|Thursday||25 December 2003||11:36pm MST||2003-12-26 UTC 0636|
One of the biggest gaps in watching for objects potentially hazardous to Earth is in the southern hemisphere, where there are far fewer telescopes and observers dedicated to the search than in the north, and no full-time sky surveys. So 2003 XB22 is an interesting case, discovered by Gordon Garradd and Rob McNaught with the 1m telescope at Siding Spring Observatory in Australia on December 15th. They picked up XB22 again yesterday and it was confirmed last night by KLENOT in the Czech Republic and announced in MPEC 2003-Y63 with a 2224 UT time stamp. JPL posted this half-kilometer object yesterday evening in Pasadena, and NEODyS listed it this morning. It isn't unusual for newly posted objects to have large numbers of impact solutions, even in the hundreds, but this object was announced with a nine-day observing arc, and both JPL and NEODyS concur in putting the first solution less than six years away, with more soon after. The good news is that JPL shows very low probabilities for all of its solutions.
For those new to the process of detecting impact hazards, please note that, as interesting as today's "Risk monitoring" report is, there is nothing alarming here. It is all normal activity in the night-and-day cycle of observation and analysis that identifies and usually soon removes risk possibilities. An "impact solution" (also known as a "virtual impactor," or VI) is not a prediction but rather a zone of possibility that hasn't been eliminated yet. To learn more about risk monitoring, see "Understanding Risk Pages" by Jon Giorgini of JPL, and many other links related to this subject.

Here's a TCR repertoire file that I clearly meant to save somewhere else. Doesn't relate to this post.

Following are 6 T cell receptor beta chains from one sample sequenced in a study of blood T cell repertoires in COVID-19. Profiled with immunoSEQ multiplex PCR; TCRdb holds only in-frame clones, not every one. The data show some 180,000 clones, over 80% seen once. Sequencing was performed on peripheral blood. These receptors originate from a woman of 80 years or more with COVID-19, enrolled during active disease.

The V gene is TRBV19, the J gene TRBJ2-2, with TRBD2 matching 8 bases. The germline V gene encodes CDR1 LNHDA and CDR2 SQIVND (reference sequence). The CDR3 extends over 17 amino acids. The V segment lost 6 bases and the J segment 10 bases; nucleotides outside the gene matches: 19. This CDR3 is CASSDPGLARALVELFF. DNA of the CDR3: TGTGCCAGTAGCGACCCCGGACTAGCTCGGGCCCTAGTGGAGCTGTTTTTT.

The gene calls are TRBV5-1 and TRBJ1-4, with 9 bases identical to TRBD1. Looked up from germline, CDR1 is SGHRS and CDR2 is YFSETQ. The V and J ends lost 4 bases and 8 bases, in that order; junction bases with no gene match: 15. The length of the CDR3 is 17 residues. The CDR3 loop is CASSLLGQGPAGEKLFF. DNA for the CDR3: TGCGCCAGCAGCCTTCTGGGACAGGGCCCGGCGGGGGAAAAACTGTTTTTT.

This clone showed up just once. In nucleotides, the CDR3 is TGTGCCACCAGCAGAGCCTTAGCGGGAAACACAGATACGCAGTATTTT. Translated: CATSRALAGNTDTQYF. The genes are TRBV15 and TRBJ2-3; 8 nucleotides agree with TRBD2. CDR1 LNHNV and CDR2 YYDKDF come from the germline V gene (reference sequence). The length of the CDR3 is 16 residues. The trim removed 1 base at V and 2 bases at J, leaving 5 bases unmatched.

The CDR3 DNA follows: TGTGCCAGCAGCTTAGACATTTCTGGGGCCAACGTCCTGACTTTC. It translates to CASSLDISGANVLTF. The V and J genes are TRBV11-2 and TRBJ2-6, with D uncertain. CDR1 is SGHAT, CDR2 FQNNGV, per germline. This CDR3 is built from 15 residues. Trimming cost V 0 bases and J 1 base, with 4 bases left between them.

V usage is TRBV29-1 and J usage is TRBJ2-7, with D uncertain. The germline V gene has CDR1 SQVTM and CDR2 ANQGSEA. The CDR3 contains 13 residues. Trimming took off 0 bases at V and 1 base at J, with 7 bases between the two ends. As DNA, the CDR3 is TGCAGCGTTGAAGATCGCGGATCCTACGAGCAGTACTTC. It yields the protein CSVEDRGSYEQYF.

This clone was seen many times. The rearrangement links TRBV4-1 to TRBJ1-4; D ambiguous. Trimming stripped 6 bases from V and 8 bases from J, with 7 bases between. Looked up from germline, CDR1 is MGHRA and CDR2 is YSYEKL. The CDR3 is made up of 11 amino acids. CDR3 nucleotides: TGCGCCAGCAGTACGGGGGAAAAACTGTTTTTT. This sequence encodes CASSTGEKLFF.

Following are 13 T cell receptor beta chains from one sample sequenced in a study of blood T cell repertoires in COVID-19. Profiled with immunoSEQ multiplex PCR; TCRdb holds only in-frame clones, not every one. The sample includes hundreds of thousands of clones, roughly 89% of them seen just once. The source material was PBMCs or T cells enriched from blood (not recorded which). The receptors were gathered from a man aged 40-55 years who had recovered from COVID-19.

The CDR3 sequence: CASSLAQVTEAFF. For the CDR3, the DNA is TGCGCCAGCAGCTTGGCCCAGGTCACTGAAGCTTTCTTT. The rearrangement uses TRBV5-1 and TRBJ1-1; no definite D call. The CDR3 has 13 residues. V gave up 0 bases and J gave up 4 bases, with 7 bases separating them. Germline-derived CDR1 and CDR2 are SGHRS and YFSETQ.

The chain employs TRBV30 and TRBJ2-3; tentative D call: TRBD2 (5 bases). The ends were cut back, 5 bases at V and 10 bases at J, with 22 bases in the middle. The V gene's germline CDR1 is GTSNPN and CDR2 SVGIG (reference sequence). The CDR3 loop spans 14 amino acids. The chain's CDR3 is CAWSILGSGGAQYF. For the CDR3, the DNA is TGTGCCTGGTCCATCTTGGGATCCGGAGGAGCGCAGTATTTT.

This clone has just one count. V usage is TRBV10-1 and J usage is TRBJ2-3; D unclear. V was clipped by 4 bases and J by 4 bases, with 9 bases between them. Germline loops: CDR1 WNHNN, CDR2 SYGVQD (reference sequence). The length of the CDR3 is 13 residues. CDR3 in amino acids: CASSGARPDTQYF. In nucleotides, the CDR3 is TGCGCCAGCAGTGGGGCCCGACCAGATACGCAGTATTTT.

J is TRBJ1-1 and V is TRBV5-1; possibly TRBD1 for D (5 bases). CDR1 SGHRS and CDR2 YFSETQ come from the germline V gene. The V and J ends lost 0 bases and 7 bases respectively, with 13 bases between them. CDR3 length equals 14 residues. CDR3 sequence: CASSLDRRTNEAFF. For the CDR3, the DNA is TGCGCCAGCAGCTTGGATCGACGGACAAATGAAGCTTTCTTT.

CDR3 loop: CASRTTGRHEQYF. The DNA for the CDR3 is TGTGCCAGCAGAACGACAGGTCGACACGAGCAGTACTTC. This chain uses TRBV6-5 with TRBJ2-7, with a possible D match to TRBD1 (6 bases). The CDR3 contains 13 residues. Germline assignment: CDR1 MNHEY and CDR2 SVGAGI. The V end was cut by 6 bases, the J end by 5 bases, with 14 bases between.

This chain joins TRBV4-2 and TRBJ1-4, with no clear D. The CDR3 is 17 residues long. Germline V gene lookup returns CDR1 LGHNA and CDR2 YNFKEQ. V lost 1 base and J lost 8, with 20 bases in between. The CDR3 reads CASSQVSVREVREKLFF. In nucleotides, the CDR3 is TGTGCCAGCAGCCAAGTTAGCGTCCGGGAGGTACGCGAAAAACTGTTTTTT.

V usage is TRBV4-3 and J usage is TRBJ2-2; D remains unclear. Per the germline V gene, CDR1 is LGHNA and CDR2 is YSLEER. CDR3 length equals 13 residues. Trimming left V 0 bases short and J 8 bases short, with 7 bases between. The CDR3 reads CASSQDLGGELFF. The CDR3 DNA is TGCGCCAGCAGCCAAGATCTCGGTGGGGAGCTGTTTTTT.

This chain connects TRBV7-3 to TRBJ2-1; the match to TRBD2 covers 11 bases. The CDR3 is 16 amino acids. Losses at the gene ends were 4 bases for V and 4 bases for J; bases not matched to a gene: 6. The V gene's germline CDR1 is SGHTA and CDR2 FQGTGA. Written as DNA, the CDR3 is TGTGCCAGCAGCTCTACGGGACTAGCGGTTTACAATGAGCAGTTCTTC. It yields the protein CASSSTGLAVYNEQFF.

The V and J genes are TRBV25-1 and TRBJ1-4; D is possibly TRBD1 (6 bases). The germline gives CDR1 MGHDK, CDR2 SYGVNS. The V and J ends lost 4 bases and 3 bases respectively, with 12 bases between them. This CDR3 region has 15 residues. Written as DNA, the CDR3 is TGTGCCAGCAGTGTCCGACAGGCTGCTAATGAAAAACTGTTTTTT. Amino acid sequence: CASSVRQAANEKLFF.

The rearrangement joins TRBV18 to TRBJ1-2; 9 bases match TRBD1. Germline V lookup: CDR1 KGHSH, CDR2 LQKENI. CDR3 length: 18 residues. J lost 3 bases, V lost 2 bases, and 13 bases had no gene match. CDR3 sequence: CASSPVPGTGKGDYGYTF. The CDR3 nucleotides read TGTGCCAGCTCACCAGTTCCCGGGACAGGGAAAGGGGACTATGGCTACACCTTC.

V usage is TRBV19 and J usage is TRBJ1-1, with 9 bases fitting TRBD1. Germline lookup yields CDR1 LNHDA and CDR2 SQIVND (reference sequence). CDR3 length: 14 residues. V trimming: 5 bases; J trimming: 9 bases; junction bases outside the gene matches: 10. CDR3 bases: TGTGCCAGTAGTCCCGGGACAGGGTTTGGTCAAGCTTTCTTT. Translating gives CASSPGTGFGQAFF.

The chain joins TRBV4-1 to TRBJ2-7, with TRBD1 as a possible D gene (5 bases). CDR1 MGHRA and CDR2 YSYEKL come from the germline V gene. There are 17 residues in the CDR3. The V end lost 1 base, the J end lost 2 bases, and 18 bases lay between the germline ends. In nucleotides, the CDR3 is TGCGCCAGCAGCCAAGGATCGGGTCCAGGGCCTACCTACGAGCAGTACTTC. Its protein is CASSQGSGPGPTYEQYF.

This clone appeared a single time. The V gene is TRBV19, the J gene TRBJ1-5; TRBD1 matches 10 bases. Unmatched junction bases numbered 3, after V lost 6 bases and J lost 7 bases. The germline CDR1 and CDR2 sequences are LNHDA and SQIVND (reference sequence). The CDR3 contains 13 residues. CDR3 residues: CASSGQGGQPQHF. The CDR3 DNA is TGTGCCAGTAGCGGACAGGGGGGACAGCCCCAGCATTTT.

|Monitoring, part 2||
Further 2003 XB22 observations weren't reported in the Thursday Daily Orbit Update MPEC (DOU), but there is new data for the other four objects with impact solutions and currently in view. JPL had already updated its 2003 YD45 assessment with observations from Powell Observatory from yesterday received ahead of today's DOU, and has now updated again with a position reported from Siding Spring yesterday. The new NEODyS YD45 assessment is down to a single impact solution.
The DOU carries observations of 2003 YE45 from Powell early yesterday and from Begues Observatory this morning. Both NEODyS and JPL have updated their assessments, lowering their impact solution counts while slightly raising their overall risk ratings for this kilometer-size object.
2003 YS70 was reported from LINEAR early Tuesday, from Powell and Kingsnake observatories yesterday morning, and from KLENOT last night. Today JPL lowered its risk assessment for this tiny object.
Finally, the DOU reports observations of 2003 YT1 from Linhaceira Observarory Tuesday night, and from King Snake and Siding Spring observatories and KLENOT yesterday. Today JPL slightly lowered its risk ratings for this two-kilometer object, which goes out of view in four days.
Updated 1915 UTC: NEODyS has now issued new risk assessments for all of its listed objects under active observation. In the last of these, it slightly raised its overall risk ratings for 2003 YS70 and 2003 YT1.
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